Those looking for a more adrenaline-fuelled outing can head upstream on the full-day trip, which twists and turns through the deep Aaseng Canyon, where the rapids are larger and more technical than downstream.
So, grab hold of your paddle and prepare to get wet!
Via ferrata at Trolltunga
If clinging onto some tiny metal pegs and hanging half-way off a mountain is your thing, the Trolltunga via ferrata trip is unmissable.
It starts with a cycle round Lake Ringedalen, then a precipitous climb up the Via Ferrata, whose metal rungs lead 250m up a steep cliff-face.
Once at the top, you can admire the stunning views and watch the sunset over the Trolltunga before settling into your tent for the night at the Trolltunga Sunset Dome campsite.
Recommended tour: Trolltunga via ferrata sunset and sunrise
Paragliding in Voss
The adventure sports centre of Voss has plenty of opportunities for running off a mountainside with a large sail above your head. The views over the Aurlandfjord are awesome as you drift gently up and down, riding the thermals as you go.
And you don’t even need any experience – Outdoor Norway has professional pilots who jump with you and steer you down on a tandem paraglider.
All that’s left for you to do is relax and enjoy the ride!
Canyoning in Heidal
Fancy climbing up a steep-sided gorge dressed in nothing but a wetsuit, then leaping into the churning waters below? Then canyoning will almost certainly float your boat.
You’ll be well-equipped with helmets, ropes and crampons so that you can clamber up the slippery rock-face, and your wetsuit will help reduce the shock of hitting the freezing mountain streams and pools.
Sjoa Rafting runs trips of different levels of difficulty, but whether you’re a beginner or after a more challenging outing, you’ll need a head for heights and a fondness for cold water!
Base jumping and wing-suiting
The ultimate extreme sport, base jumping is not for the faint-hearted. And seriously, it’s not something to be undertaken lightly.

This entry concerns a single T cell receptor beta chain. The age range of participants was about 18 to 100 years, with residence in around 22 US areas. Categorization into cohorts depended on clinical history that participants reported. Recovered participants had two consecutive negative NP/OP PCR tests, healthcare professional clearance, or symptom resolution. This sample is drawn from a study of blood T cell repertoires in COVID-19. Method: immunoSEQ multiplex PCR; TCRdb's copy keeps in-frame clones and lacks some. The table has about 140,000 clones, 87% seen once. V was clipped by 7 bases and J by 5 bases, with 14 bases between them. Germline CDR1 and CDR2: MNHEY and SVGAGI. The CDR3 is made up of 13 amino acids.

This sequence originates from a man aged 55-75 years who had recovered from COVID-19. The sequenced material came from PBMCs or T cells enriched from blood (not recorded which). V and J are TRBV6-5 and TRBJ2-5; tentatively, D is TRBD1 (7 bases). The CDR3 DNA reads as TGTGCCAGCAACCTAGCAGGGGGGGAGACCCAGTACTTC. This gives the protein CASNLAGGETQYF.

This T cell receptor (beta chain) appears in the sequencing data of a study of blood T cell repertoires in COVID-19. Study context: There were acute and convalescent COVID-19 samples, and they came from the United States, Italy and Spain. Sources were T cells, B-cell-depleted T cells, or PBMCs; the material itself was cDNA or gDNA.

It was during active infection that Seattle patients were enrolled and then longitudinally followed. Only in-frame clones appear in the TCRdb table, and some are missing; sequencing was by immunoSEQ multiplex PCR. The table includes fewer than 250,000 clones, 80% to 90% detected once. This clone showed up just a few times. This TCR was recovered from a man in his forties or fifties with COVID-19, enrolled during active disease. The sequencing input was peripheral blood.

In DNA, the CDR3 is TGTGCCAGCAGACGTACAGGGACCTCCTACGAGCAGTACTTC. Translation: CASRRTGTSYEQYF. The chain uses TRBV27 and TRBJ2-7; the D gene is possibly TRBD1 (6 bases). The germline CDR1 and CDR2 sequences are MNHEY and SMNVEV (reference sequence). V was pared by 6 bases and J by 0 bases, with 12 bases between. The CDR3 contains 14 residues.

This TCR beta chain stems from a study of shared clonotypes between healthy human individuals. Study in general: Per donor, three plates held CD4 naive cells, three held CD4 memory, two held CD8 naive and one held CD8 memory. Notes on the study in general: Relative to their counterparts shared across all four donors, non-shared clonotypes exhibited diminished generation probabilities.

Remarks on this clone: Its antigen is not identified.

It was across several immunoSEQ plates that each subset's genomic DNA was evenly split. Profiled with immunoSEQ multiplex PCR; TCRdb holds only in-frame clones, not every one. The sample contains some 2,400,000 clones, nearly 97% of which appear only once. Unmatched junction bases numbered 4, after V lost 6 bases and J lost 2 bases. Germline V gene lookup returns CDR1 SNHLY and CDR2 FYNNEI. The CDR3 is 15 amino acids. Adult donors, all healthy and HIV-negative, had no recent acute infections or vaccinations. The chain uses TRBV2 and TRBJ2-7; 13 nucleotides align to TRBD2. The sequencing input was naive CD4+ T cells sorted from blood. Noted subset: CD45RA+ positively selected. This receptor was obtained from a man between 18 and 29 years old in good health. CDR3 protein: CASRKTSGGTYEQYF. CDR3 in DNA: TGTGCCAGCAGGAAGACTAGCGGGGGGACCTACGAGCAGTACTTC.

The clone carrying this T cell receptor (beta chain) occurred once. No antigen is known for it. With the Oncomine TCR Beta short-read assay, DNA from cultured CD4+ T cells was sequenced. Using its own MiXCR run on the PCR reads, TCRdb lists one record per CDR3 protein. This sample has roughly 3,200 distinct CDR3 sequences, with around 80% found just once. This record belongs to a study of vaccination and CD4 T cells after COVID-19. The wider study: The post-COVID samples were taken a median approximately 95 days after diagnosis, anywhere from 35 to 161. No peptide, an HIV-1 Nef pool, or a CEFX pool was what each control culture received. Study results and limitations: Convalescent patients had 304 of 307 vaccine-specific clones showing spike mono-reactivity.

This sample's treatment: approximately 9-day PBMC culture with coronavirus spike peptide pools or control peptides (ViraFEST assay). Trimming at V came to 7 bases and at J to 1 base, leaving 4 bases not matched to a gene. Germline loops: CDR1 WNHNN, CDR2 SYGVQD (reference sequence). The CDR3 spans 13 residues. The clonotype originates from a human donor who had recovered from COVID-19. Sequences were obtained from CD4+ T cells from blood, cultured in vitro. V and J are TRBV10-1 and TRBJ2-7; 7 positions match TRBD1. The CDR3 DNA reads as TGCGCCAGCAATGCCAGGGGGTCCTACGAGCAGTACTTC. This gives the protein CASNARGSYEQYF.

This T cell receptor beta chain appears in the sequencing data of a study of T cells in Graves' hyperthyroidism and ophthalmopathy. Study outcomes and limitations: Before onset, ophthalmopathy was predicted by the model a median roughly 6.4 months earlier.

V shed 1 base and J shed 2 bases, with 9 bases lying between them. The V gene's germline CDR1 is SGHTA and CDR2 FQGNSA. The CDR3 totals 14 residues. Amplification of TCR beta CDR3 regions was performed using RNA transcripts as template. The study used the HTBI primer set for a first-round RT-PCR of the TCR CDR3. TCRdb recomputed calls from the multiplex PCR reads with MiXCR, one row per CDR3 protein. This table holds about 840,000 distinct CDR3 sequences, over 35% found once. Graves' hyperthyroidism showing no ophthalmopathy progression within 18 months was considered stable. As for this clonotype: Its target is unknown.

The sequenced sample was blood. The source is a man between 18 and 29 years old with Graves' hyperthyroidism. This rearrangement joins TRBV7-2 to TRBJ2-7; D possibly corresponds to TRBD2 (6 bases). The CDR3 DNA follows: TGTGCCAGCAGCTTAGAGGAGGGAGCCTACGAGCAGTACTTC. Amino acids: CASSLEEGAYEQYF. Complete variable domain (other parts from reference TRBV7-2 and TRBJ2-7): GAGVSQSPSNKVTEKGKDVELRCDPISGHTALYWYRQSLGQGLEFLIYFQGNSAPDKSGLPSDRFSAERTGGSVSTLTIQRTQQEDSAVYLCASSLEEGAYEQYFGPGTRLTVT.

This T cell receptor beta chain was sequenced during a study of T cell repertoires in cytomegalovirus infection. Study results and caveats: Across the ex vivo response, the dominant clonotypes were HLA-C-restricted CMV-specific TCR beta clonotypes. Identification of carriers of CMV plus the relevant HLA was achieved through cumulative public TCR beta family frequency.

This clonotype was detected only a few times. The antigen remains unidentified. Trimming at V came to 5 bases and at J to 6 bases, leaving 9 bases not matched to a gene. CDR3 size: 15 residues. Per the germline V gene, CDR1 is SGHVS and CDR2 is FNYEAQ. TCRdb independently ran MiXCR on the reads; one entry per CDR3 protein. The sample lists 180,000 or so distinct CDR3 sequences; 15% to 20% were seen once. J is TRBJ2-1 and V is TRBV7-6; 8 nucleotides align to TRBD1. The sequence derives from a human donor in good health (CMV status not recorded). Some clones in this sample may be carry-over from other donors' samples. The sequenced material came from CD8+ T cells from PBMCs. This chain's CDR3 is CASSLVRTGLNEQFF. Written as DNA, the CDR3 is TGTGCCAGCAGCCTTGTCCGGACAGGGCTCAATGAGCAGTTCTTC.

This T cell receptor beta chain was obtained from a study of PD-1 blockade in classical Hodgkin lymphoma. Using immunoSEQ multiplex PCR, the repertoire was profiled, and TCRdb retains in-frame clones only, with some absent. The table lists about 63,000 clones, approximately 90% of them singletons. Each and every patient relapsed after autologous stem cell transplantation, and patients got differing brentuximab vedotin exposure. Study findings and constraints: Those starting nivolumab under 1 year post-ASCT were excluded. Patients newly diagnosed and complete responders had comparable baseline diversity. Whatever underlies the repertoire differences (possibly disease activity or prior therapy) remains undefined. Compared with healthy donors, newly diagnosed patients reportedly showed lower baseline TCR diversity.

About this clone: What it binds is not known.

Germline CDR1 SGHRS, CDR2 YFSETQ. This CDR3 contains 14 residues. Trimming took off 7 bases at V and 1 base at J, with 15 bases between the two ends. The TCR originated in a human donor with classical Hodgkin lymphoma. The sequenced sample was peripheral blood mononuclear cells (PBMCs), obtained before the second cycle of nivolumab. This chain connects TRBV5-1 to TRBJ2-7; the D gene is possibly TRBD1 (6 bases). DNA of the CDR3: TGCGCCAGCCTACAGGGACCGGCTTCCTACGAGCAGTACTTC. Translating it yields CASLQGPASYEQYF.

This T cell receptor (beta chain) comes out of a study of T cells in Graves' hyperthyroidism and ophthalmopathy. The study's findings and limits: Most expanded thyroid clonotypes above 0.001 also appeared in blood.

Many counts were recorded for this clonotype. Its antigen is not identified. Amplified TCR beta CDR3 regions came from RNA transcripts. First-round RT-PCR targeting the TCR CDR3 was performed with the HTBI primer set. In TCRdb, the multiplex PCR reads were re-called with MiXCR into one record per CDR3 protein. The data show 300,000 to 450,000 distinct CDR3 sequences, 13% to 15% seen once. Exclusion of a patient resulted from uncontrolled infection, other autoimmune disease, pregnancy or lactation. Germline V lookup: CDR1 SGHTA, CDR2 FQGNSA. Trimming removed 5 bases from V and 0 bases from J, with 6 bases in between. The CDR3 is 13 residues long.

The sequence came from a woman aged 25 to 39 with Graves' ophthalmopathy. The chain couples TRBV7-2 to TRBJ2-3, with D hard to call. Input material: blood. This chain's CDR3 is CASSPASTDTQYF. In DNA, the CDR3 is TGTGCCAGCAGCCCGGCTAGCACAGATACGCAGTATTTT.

The Kjerag cliff, near Stavanger, is one of Europe’s most popular base jumping destinations and an exhilarating place to take the leap.
SBK Base regulates the site, can organize transport up to the launch site, runs boats to pick you up from the landing site below and has an equipment shop in the tiny village of Lysebotn (population six!).
In order to jump here, you must have completed at least 250 skydives and 15 base jumps. So, unless you’re very experienced, you’ll have to content yourself with watching others jump – an awe-inspiring experience in itself.
Insurance for extreme sports
Norway is normally a safe place to visit but if you’re engaging in any kind of extreme sports, getting insurance is even more important than usual!
Not all of the sports we’ve mentioned here are covered by insurance companies, but many are, so it pays to check ahead and make sure you’ve got comprehensive cover in place in case something goes wrong. Trust us: you don’t want to be paying for an emergency helicopter evacuation in one of the world’s most expensive countries!
For lots of different reasons we recommend getting insurance with World Nomads. They are recommended by lots of big travel publishers all around the world, and it’s the one company we’d use for a trip anywhere in Scandinavia. They offer a good level of cover for a reasonable price, and they make it easy to book and amend your policy online.
NB: We’ll get a small commission if you book with World Nomads through one of the links here (don’t worry, the price you pay remains the same).